Immigration and Trade
He said in the first debate that there was "very little, if any benefit" to securing the border, and that freer immigration would create "tens of millions of jobs." On trade, he said, "I'm a free market guy... I don't favor tariffs of any kind, whatsoever." In the two debates, he was only able to address trade with one country, Cuba, which he supports, because he believes that trade encourages friendship. 

Taxes and Spending
He supports the Fair Tax, a national sales tax that would replace the corporate and personal income taxes. On spending, he would balance the budget in his first year in office. Since he says current spending outpaces revenue by 43%, that's how much he wants to cut from all federal spending, including 43% each from the military, Medicare and Medicaid. To get it done, he would turn Medicare and Medicaid into block grants, veto any bill where expenditures exceeded revenue, completely eliminate the Department of Education and subject federal programs to cost-benefit analyses, then get rid of the ones that don't measure up.

The Economy
To get the economy growing again, he would restructure the tax code and greatly reduce federal spending as described above. He also sees freer immigration as a way to encourage "tens of millions" of new jobs. He would eliminate the federal minimum wage, and stop extending unemployment benefits.

Social Issues
He declined to describe himself as "pro-life," and said in the first debate that he supports abortion "up until viability." (While viability lacks a precise definition, that would allow abortions at least into the fifth month of pregnancy, and possibly later.) However, he opposes public funds for abortion, and favors parental notification and counseling. On drugs, he admits to having smoked marijuana, and supports legalization along with regulation and taxation of marijuana. While gay marriage didn't come up in the debates, on Twitter he often sells himself as the only candidate supporting "marriage equality" (at least, prior to Obama's recent conversion).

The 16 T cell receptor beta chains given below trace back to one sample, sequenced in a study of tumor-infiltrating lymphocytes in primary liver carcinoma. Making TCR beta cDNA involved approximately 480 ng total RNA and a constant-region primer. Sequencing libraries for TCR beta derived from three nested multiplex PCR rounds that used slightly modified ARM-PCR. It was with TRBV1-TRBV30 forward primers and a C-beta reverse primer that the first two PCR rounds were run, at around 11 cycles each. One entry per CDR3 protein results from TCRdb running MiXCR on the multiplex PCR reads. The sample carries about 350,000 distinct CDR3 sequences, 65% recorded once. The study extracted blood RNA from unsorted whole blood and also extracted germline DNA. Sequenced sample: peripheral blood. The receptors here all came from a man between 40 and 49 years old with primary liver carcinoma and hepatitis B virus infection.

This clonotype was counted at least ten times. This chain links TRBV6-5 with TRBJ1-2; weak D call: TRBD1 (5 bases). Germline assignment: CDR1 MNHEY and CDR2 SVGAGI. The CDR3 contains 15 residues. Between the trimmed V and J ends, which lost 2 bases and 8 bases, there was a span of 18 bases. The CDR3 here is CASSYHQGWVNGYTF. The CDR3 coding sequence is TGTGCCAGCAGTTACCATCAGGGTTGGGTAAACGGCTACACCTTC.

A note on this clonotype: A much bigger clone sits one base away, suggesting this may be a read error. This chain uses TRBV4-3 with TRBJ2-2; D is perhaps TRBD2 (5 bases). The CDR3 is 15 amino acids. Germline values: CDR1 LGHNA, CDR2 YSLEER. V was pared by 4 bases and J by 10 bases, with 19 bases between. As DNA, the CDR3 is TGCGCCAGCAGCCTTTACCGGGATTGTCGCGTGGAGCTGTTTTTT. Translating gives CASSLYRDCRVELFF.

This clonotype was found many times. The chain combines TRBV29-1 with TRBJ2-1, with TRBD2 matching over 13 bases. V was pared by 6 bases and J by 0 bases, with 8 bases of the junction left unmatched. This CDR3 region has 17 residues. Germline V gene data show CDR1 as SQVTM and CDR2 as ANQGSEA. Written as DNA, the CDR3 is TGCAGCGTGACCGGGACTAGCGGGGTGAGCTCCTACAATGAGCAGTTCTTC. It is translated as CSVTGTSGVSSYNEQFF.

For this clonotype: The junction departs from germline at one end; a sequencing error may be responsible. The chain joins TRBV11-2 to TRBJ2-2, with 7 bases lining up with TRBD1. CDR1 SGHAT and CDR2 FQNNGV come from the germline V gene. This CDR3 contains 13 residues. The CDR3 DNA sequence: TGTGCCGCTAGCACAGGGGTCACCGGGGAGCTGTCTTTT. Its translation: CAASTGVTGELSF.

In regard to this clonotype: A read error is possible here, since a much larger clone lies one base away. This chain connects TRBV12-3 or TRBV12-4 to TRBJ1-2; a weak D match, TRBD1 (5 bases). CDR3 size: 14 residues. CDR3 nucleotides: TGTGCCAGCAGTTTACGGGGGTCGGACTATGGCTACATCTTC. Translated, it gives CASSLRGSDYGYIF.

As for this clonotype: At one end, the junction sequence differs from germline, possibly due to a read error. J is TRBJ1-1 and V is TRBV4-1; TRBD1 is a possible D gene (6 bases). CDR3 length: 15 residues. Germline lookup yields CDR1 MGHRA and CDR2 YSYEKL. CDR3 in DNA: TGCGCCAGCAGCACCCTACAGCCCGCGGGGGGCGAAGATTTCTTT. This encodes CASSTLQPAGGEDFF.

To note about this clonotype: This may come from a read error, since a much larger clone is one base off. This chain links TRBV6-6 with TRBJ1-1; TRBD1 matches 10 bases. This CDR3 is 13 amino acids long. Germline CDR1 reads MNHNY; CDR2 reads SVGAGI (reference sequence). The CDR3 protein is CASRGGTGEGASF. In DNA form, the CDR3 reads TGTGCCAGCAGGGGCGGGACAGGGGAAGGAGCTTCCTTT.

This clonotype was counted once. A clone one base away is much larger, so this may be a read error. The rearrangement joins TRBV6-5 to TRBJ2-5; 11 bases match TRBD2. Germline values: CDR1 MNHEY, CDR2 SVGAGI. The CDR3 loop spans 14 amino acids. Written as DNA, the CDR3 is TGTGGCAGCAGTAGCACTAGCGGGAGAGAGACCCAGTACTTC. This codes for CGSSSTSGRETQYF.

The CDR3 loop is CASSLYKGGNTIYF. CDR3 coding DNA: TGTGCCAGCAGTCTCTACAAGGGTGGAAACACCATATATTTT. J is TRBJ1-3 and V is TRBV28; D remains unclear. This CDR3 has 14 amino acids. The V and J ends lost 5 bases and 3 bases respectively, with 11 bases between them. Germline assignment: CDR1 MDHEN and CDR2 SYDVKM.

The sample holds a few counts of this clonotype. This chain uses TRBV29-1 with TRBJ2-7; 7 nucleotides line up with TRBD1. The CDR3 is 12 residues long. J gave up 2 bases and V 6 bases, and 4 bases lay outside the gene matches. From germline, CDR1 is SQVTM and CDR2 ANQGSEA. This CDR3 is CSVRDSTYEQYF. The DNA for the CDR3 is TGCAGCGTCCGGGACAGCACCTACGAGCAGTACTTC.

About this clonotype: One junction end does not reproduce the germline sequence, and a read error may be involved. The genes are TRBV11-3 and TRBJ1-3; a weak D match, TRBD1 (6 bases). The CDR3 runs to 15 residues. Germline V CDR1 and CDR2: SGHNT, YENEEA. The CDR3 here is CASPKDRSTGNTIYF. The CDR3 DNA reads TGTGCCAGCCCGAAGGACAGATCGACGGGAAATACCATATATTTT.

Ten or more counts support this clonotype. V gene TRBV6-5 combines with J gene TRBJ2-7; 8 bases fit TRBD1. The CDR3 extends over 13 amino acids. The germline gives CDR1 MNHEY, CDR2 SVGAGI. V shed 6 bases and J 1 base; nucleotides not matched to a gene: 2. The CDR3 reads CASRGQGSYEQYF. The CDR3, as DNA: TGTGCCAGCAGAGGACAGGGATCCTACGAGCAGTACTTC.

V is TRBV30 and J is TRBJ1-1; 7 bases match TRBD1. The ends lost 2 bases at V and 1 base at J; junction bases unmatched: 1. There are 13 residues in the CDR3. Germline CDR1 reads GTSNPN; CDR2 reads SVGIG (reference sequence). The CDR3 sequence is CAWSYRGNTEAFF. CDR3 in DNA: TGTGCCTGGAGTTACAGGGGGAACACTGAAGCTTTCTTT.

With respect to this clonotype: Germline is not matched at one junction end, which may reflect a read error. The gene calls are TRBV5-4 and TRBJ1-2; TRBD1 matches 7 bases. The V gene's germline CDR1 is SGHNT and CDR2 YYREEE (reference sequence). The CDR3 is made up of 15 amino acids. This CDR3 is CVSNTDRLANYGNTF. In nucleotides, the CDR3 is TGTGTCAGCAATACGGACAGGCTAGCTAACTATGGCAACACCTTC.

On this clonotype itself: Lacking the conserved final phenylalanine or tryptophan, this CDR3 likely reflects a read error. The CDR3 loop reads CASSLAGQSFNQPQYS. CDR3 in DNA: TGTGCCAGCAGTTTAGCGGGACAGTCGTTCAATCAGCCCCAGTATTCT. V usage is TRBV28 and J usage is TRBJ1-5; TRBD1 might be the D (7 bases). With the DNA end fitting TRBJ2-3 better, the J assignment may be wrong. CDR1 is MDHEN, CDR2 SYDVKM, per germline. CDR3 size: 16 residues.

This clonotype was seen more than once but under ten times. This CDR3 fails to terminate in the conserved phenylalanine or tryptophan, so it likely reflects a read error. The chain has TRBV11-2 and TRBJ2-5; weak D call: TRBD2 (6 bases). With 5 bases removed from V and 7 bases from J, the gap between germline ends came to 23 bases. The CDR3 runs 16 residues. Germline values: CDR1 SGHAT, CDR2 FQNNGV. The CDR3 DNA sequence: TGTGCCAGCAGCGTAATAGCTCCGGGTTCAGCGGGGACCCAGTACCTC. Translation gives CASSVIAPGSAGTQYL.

Ron Paul
When directly asked in the sixth debate what made him a better choice for libertarian Republicans than Ron Paul, Johnson said, "I'm not going to presume to make that assumption." When asked who his running mate would be if it had to be someone at the sixth debate, he said Ron Paul. On Twitter, many of his public tweets are also directed towards Ron Paul. While I haven't seen anything explicitly laying this out, I suspect he looks at Paul's age and wants to be the next Ron Paul once Paul himself leaves public life. It will be very interesting to see how much support Johnson gets from Paulites once Paul eventually quits the race.

Saturday, May 19, 2012

Recent Reasons for Optimism

A few optimism-inspiring stories from the past week or so:

1) Researchers at UBC have taken the first step towards a universal flu vaccine.

2) Claire Lomas, paralyzed from the chest down, completed a full 26.2-mile marathon with the help of a bionic suit (video here).

3) Cathy Hutchinson, a tetraplegic who cannot move her arms or legs, was able to lift a bottle to her mouth for a drink with a robotic arm controlled through a brain implant (video here).

4) I've heard of wearing your heart on your sleeve, but how about carrying your pancreas in your hand? A new device billed as a "hand-held artificial pancreas" could soon be improving life for diabetics (ht Innovations).

5) Moving away from bionics, Bob Murphy highlights the case for energy optimism, focusing on proved oil reserves that have continued to grow even as we use more oil than ever before.

6) On the same topic, Mark Perry at Carpe Diem shares some data showing global oil production has now surpassed 75 million barrels per day, and after a few years of apparent stagnation, is now higher than ever before.

7) Randal O'Toole, aka The Antiplanner, recently took a ride inside Google's self-driving car, which I've covered before.